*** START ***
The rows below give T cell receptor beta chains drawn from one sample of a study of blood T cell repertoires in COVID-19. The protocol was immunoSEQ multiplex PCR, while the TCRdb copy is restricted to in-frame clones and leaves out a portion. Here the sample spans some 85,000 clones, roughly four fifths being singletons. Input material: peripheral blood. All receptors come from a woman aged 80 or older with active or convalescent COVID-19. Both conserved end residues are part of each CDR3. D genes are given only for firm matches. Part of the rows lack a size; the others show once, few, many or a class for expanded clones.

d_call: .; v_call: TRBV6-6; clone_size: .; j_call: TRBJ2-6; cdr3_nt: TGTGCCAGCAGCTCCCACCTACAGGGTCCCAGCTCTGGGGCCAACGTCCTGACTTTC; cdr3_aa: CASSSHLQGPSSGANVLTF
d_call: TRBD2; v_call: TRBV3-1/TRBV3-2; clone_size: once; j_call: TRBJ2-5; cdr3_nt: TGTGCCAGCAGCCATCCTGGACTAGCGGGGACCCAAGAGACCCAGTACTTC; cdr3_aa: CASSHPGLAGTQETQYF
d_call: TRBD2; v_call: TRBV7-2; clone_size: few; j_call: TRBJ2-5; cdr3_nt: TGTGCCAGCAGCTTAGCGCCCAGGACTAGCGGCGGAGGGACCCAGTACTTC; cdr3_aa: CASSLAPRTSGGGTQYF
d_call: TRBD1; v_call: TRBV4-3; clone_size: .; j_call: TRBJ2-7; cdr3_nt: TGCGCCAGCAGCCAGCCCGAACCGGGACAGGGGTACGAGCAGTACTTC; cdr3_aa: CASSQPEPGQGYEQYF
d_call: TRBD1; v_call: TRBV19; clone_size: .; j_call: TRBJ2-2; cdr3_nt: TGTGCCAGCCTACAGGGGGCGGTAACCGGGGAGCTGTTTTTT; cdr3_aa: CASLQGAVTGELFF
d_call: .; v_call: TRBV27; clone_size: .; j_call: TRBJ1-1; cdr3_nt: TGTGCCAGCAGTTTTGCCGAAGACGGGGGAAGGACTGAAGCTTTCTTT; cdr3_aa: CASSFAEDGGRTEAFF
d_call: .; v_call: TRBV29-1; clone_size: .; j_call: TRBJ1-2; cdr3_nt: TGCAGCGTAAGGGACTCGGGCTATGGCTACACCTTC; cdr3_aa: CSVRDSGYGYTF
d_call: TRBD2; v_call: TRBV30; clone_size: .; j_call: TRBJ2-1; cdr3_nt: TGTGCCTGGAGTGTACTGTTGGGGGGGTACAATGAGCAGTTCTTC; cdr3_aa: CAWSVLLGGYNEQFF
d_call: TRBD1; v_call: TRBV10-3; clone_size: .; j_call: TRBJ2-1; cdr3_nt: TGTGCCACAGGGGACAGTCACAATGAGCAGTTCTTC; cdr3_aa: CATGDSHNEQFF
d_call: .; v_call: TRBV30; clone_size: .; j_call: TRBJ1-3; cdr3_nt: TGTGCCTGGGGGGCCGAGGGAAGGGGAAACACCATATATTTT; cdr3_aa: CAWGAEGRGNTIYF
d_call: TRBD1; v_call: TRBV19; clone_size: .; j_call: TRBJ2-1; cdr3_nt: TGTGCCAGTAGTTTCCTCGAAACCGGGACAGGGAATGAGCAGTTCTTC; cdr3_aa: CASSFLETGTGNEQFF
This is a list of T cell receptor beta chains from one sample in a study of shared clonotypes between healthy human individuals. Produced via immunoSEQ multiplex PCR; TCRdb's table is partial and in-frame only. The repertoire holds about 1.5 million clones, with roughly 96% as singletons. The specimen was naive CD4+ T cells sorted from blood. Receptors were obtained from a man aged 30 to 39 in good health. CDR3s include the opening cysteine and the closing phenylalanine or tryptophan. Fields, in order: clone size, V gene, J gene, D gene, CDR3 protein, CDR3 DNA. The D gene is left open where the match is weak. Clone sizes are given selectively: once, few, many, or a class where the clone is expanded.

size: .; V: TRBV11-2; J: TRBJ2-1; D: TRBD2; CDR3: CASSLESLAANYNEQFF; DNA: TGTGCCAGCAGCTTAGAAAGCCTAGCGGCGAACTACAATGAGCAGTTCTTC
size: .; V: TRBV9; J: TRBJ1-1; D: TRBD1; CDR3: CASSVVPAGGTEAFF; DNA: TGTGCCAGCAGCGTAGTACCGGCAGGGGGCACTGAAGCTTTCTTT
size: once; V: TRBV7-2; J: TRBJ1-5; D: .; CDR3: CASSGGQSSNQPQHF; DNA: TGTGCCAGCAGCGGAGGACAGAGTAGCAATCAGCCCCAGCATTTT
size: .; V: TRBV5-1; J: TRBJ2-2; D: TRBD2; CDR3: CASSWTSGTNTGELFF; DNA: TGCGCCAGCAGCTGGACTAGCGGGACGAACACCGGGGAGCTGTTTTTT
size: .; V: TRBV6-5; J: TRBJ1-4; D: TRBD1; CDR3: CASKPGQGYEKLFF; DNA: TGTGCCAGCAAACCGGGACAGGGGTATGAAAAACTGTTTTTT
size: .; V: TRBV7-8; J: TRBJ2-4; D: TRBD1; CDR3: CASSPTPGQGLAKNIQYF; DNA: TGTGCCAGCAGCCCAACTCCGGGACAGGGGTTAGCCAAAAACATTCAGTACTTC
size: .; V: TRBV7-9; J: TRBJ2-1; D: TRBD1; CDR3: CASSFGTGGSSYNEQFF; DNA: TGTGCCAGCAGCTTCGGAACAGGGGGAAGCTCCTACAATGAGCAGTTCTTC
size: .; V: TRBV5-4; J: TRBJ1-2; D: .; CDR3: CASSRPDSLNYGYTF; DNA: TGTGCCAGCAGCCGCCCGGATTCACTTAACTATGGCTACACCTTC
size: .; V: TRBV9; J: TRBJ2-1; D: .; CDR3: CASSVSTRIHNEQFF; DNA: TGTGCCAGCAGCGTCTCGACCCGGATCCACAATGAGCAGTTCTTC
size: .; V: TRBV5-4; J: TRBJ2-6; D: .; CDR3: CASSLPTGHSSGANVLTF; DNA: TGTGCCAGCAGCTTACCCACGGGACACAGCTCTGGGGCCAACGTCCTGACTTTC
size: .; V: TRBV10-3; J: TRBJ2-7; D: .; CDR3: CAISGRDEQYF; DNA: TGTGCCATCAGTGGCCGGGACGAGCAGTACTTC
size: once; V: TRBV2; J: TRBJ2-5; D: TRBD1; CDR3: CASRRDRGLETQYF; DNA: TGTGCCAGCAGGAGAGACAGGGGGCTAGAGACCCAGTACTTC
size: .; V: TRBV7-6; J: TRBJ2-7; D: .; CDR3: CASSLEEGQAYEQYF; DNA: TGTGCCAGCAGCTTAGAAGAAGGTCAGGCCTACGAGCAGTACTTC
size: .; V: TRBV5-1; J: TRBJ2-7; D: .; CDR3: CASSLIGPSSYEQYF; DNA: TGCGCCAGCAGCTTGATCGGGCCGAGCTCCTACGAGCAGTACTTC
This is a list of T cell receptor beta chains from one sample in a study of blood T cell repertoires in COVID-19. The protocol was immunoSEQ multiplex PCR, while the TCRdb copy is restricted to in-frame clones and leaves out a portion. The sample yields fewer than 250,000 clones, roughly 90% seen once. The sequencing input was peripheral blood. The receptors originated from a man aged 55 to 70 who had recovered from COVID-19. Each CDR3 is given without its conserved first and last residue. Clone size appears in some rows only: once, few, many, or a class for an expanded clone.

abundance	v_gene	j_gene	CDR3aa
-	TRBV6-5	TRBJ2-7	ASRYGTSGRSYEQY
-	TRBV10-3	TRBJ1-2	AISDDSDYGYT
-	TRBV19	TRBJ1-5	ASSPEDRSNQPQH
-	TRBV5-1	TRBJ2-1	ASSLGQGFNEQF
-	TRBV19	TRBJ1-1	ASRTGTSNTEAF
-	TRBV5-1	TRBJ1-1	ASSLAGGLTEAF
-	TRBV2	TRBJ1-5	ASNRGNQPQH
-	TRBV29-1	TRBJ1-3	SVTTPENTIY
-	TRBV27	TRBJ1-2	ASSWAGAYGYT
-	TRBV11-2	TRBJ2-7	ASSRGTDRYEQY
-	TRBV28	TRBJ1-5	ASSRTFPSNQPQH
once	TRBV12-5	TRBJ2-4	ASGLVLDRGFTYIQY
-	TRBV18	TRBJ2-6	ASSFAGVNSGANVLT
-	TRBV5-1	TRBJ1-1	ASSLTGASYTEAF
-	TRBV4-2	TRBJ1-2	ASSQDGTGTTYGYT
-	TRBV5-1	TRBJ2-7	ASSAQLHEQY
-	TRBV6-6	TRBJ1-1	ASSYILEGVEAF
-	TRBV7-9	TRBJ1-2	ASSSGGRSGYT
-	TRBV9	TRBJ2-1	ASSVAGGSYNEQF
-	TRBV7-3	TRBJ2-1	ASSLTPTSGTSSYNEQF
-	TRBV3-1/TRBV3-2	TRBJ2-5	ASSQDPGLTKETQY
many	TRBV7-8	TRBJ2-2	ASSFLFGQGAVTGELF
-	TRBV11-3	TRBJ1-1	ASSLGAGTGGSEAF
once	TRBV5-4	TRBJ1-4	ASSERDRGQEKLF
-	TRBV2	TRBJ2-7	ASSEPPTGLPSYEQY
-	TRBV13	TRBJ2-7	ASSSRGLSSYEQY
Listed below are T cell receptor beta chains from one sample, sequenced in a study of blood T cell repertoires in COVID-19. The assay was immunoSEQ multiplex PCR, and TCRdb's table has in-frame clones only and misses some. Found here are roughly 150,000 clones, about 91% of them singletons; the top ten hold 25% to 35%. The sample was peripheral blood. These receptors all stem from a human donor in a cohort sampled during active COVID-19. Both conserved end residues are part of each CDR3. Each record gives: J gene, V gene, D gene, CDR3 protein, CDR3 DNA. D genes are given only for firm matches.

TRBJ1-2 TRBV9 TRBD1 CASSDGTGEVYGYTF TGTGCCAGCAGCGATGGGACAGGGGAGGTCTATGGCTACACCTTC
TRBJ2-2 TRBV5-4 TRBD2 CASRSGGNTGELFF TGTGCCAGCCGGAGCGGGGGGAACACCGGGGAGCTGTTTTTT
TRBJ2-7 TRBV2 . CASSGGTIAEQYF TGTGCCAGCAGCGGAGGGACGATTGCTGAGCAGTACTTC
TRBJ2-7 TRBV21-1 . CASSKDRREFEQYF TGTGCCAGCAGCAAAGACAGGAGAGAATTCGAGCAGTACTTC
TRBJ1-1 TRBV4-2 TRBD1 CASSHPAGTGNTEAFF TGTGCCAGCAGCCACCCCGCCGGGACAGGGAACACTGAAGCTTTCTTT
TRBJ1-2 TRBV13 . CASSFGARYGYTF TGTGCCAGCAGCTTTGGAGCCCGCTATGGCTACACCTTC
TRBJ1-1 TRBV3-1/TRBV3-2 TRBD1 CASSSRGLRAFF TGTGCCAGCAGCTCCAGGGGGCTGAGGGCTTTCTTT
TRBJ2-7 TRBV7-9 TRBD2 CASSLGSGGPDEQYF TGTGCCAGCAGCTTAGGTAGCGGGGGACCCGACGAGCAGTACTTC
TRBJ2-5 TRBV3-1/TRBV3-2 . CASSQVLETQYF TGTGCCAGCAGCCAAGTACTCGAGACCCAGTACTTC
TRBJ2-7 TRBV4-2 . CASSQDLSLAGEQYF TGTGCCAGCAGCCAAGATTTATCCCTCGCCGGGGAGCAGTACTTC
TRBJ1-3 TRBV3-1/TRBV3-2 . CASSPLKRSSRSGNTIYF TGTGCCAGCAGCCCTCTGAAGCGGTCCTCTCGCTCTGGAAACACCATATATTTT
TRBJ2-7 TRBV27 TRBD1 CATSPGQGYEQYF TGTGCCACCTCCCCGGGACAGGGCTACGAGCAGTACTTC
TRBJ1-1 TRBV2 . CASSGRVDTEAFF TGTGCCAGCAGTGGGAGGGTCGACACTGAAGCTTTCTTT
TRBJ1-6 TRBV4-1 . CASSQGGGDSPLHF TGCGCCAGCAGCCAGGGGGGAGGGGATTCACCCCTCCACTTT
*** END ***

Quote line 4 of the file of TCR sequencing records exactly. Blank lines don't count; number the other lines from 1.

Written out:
d_call: TRBD2; v_call: TRBV7-2; clone_size: few; j_call: TRBJ2-5; cdr3_nt: TGTGCCAGCAGCTTAGCGCCCAGGACTAGCGGCGGAGGGACCCAGTACTTC; cdr3_aa: CASSLAPRTSGGGTQYF